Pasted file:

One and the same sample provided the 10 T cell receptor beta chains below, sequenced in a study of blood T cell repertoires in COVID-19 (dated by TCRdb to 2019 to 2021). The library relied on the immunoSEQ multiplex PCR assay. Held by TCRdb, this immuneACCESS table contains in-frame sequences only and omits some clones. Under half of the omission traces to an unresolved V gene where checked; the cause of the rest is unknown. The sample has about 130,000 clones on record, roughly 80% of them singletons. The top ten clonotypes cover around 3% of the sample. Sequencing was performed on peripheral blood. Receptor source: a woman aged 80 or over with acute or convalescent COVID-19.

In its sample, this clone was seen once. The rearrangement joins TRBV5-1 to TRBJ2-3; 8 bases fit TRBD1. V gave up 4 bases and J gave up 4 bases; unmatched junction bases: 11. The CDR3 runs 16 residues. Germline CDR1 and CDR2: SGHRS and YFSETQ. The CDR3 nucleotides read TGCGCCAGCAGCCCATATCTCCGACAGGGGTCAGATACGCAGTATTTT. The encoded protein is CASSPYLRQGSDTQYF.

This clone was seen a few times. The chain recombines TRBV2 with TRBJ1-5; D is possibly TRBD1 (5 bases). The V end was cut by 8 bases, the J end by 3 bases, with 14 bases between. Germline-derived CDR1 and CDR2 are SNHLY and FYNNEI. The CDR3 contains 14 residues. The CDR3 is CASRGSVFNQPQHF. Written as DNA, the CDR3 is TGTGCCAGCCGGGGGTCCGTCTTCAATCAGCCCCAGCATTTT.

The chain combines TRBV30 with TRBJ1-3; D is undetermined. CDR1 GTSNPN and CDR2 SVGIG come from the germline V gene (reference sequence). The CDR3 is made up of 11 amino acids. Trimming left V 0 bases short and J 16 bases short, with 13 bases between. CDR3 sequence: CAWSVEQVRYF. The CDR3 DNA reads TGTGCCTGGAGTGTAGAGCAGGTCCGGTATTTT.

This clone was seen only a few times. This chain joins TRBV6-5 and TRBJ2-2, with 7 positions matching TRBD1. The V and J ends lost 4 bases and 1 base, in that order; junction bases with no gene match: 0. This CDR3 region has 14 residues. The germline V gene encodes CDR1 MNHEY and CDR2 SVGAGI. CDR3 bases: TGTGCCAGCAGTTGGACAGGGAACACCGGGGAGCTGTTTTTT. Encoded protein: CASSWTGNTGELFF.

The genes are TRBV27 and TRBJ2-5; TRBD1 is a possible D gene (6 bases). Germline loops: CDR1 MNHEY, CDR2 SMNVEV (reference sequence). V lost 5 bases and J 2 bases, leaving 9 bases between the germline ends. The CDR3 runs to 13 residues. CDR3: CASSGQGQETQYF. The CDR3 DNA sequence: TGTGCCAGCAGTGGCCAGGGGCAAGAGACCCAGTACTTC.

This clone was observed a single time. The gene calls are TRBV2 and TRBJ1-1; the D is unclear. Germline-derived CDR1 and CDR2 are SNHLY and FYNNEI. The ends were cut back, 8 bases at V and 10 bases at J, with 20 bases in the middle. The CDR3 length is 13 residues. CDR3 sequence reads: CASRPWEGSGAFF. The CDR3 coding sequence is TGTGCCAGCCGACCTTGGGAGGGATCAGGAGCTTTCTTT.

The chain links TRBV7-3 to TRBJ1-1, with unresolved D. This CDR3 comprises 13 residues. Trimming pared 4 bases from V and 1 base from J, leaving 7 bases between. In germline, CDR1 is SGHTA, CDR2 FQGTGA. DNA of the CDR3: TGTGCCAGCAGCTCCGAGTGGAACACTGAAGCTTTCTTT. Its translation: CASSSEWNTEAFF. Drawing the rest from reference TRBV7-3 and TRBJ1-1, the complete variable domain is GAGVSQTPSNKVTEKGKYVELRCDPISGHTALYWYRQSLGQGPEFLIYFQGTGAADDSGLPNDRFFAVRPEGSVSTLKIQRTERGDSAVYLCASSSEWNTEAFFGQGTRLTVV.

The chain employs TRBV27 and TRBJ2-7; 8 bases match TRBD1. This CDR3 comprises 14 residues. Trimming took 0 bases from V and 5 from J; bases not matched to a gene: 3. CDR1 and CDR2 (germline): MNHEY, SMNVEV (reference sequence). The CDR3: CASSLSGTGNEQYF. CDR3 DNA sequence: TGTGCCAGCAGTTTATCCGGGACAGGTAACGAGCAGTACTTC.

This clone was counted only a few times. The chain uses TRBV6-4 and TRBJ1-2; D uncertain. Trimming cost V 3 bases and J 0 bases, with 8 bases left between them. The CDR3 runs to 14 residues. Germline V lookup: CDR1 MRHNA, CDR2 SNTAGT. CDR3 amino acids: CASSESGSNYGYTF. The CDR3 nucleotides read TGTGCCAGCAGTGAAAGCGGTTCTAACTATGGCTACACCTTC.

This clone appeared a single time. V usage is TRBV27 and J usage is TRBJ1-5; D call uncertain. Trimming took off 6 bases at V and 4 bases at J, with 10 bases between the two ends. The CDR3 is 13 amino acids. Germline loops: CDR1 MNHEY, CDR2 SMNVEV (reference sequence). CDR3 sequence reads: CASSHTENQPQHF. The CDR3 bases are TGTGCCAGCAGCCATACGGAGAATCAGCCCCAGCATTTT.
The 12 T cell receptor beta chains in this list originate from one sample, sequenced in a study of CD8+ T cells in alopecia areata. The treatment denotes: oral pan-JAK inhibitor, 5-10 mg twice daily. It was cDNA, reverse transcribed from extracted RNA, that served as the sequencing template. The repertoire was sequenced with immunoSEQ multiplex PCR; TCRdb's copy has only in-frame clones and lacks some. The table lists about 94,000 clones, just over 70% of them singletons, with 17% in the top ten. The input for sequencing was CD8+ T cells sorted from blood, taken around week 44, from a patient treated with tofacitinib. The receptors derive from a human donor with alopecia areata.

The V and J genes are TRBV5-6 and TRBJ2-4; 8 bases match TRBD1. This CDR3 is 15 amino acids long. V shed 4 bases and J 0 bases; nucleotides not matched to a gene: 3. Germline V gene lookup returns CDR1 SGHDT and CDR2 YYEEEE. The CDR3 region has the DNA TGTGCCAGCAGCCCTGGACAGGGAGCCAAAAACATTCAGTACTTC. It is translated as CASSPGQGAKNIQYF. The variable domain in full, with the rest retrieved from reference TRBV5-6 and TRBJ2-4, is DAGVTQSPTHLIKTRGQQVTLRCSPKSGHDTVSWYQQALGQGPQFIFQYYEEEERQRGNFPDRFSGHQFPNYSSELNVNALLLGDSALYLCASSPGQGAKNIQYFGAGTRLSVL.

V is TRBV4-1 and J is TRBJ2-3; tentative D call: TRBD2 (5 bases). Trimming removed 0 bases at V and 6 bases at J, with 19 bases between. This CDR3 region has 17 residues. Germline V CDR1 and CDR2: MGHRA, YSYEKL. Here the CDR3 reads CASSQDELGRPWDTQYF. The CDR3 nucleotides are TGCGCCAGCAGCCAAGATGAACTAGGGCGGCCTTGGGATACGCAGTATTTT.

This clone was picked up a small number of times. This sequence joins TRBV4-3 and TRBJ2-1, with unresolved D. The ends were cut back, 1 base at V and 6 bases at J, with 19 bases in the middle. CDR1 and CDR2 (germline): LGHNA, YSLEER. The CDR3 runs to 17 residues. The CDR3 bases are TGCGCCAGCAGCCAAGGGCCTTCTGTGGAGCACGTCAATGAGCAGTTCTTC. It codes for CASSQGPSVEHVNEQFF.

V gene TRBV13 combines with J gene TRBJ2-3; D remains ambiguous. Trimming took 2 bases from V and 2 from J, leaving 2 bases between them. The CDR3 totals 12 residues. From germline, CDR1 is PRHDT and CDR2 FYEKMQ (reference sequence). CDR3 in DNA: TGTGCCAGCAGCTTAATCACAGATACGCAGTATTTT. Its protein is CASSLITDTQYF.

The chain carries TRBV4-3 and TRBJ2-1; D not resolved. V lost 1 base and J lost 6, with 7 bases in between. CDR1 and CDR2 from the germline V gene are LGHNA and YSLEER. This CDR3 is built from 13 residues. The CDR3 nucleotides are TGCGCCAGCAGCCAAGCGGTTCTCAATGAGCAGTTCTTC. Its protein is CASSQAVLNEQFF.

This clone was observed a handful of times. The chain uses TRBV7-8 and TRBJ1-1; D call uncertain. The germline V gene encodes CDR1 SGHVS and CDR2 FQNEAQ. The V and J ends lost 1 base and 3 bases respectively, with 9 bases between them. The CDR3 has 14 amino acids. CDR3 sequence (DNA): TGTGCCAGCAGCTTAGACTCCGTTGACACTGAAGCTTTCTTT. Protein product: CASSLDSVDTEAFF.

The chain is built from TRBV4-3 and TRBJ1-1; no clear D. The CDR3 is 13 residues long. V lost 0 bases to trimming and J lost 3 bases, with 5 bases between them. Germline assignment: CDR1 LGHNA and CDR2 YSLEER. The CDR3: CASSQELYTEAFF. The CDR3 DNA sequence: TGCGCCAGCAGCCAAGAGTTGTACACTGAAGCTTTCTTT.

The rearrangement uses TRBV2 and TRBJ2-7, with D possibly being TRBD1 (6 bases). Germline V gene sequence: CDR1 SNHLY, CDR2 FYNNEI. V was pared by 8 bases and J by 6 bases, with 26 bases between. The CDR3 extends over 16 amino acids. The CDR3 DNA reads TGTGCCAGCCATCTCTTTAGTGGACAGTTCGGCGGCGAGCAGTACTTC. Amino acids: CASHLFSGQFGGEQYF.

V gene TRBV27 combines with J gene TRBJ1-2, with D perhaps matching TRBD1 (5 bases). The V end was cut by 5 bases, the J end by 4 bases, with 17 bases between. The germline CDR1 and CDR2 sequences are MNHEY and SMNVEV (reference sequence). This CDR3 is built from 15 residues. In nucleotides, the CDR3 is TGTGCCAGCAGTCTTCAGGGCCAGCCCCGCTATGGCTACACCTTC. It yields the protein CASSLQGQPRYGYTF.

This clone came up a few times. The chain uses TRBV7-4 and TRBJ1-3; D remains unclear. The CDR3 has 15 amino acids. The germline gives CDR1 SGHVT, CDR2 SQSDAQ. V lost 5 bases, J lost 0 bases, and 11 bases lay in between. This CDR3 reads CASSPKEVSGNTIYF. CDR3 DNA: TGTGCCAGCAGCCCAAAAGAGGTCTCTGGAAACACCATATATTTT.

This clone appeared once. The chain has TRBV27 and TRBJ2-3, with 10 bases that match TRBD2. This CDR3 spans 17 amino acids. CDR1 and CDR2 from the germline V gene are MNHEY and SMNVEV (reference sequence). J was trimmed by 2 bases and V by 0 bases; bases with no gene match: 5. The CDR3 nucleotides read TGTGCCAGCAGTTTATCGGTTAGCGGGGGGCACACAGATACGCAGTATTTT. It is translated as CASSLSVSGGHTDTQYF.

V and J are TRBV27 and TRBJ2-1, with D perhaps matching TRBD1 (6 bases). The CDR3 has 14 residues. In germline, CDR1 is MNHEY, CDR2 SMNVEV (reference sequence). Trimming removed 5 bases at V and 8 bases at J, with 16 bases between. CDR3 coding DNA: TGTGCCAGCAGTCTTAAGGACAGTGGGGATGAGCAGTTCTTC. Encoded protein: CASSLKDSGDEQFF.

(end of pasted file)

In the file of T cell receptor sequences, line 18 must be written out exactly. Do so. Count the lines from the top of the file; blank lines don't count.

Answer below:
This clone was observed a handful of times. The chain uses TRBV7-8 and TRBJ1-1; D call uncertain. The germline V gene encodes CDR1 SGHVS and CDR2 FQNEAQ. The V and J ends lost 1 base and 3 bases respectively, with 9 bases between them. The CDR3 has 14 amino acids. CDR3 sequence (DNA): TGTGCCAGCAGCTTAGACTCCGTTGACACTGAAGCTTTCTTT. Protein product: CASSLDSVDTEAFF.